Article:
30. Any particular twinkles you had in mind

  31. “Any particular twinkles you had in mind”

    Nothing personal.

    Where perhaps Ecowirral & others have a point is that Mrs Thatcher’s sense of nationalism/decency got in the way of some “right wing” policies (quite rightly in my view), such as privatisation of Royal Mail and prisons, which Cameron had no qualms about.

    But on the bread and butter of the economy the late 80s were far more laissez faire than today, and people didn’t have the huge sense of entitlement which we have today nor such unreasonable expectations of the state (perhaps because so many were still alive who had had really poor childhoods with no NHS etc). And my criticism is at least equally aimed at feather bedded baby boomers as it is towards the younger generations.

  32. The 80s were much more capitalist and free wheeling than today, despite oligarchs and billionaires. It was the nearest Britain got to being a bigger Singapore in mindset.

    6th formers in the cushy comp i attended actually talked about the privatisations and applied for shares. the “tell Sid” campaign (how many on this site will even know to what i am referring, I wonder) was brilliant, and people talked about the stock market openly in a way that I have never heard since

  33. Interesting comments about the 80’s, a decade I have always been fascinated by (I was born in ’83).

    Peter- perhaps, like pretty much everything else, the novelty just wore off re: shares etc.

  34. Well sub prime bonds were all the craze after 1977 less so after 2007

  35. “Peter- perhaps, like pretty much everything else, the novelty just wore off re: shares etc.”

    The general public got the shares at a knockdown price and mostly sold them within a few years for a quick profit. A very British failing. Thatcher’s dream of a shareholding democracy has ended up with the shares mostly in the hands of huge funds.

  36. Chris K

    A very quick point – I am puzzled as to why my posts were put in moderation when, for all my lack of psephological knowledge, I don’t think I ever said anything offensive. But setting my situation aside, I can’t understand why Andy JS’s posts would be moderated when he has significant knowledge and posted fairly moderately as far as I can see. There seems to be no obvious logic to the way the site is run, as there are plenty of partisan or unpleasant posts that aren’t moderated, but even partisan (but ultimately harmless) messages from other posters are. Seems odd to me.

  37. Tim S- completely agreed. I’d love to know when Anthony is actually going to start moderating his own site properly.

  38. I moderate a major site on Facebook, but other people help me do it when I’m not available – in fact about a dozen people do it. Perhaps Anthony could do with some help?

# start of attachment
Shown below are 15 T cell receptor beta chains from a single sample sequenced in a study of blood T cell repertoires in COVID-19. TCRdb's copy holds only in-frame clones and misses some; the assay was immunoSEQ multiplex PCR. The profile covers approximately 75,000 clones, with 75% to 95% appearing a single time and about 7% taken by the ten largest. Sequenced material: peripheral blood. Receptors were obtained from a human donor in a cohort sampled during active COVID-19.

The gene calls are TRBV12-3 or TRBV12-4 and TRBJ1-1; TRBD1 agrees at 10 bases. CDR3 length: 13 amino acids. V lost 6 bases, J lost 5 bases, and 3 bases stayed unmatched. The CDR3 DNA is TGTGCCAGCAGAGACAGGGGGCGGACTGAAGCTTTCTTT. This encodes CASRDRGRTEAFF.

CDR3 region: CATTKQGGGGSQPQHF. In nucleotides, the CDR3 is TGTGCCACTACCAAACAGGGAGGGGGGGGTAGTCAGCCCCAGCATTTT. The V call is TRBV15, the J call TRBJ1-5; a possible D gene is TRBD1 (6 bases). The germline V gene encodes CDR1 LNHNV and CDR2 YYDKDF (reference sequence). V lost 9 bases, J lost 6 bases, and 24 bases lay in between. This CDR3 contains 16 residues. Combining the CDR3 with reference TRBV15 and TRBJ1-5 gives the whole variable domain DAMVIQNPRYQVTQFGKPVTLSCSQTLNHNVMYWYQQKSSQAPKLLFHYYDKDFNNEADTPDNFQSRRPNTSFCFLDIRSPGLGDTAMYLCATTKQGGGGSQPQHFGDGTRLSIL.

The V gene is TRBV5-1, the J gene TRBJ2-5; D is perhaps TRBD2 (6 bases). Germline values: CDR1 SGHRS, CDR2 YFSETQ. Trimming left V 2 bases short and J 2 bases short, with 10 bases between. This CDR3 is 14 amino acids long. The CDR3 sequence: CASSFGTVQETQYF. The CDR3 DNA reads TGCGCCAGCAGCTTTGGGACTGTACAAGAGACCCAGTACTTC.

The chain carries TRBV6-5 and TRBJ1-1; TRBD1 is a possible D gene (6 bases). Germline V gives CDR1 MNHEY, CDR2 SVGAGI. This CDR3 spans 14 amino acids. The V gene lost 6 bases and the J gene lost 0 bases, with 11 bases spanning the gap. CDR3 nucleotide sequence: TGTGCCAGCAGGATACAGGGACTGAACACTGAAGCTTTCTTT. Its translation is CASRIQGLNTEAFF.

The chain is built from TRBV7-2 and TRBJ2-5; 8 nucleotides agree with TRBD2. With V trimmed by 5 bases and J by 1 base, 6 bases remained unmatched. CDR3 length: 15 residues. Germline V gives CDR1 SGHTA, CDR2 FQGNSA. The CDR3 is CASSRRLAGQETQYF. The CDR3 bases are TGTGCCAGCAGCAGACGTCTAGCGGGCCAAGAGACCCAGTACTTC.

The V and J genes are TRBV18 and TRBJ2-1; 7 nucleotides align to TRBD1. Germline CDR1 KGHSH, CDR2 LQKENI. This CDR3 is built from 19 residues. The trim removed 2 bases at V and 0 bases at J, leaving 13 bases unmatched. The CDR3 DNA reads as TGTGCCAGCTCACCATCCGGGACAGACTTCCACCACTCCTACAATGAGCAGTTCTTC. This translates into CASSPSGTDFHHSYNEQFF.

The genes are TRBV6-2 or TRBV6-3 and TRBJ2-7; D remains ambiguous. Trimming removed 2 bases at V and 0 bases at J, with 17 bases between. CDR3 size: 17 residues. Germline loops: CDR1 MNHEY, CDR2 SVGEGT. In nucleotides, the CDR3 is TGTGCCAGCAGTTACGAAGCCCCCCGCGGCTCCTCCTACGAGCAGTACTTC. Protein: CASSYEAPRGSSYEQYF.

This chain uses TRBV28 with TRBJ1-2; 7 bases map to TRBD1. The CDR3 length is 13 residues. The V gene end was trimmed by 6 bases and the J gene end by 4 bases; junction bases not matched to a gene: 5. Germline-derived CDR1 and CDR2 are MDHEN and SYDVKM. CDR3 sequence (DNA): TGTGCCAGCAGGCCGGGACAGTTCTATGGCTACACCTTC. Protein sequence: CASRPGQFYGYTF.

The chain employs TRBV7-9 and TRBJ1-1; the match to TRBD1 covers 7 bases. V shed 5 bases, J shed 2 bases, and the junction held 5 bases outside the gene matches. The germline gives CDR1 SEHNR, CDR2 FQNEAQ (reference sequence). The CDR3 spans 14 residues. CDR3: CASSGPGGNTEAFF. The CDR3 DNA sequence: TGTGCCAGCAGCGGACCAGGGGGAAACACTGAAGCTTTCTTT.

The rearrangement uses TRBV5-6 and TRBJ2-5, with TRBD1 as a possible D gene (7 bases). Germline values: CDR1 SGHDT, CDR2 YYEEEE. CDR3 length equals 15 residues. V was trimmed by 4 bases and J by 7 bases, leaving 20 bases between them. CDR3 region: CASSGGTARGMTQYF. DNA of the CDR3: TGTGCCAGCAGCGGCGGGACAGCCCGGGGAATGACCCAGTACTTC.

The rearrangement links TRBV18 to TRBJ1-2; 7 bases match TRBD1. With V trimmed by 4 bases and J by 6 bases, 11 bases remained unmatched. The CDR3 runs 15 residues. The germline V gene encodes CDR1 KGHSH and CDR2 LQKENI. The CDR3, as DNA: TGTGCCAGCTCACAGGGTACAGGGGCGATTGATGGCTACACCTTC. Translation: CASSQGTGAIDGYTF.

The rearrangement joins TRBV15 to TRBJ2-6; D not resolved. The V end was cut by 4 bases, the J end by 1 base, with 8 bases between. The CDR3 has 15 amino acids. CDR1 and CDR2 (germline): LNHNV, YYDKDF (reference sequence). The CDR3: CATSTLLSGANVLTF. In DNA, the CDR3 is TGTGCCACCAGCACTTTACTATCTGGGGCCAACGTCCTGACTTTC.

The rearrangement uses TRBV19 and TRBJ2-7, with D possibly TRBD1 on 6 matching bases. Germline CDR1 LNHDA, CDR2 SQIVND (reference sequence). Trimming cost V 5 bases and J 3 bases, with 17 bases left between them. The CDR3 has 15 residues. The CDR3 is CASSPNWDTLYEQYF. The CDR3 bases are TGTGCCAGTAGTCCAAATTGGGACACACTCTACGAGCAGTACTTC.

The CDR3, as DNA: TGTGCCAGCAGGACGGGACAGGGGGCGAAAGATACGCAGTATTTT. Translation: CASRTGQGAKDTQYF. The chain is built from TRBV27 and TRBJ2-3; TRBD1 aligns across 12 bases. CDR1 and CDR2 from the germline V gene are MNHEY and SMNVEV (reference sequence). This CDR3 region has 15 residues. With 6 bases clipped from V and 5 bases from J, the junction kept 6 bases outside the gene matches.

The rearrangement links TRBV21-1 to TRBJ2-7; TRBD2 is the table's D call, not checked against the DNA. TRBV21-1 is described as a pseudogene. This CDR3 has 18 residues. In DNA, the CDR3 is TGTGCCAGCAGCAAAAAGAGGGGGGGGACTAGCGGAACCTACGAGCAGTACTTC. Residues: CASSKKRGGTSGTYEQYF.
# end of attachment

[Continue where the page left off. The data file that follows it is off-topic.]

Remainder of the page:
39. “Firstly I felt I had to pipe up for AndyJS who can’t answer back to the criticism of him upthread as his posts are all stuck in eternal moderation…”

    I (thankfully) don’t see any harsh words directed at AndyJS, bu6 of all the posters to single out, he has to be the least deserving

  40. (Putting this here as it was the place Ashcroft was born, and during his time as a peer he went by the style the Rt Hon Lord Ashcroft of Chichester.)

    So the “stunning revelations” about Ashcroft are things we have known for decades – his murky dealings with offshore shell companies.

    Still, it’s good to be reminded of them from time-to-time, especially as last time he hit the headlines the serious allegations that he sought to bribe David Cameron for a cabinet position were passed over for more amusing, but ultimately less incriminating, pig-related rumours.

    One wonders whether the millions he pours into the Tories is even worth it – it’s hardly good PR and makes a mockery of their claims to be cracking down on tax avoidance.

    (For the record, I do genuinely believe the Tories are concerned about the tax gap, but more because they need all the money they can get to try and buy off the voters than because of some deeply held principle.)

  41. I just spotted that Andrew Tyrie was proven right (and GO wrong again), 3 years after the fact.

    It got very little coverage, but the ST & BBC Moneybox mentioned it briefly the other day.

    GO argued before the Select Committee that the UK’s productivity lagged far behind the rest of the EU and cited this as another reason why the UK needed HS2, the NLW, HTB and so on.

    However a study has just shown that we only lag behind on the OECD basis, which GO & his French friend Christine were so fond of quoting.

    If return on expenditure per employee is the gauge the results are:

    UK A 15.8% return

    Italy 11.5%

    Germany 6.4%

    France barely breaks even with just 0.4% per employee, due to the extra social security costs employers pay there.

    Although my favourite outing by Tyrie was his questioning of DC on Syria:

    http://www.theguardian.com/politics/2016/jan/12/david-cameron-sees-red-as-the-liaison-committee-bares-its-teeth

  42. Fishbourne Ward By-election, 22.02.18:

    LibDem 459
    Cons 294
    Lab 88

    LD hold.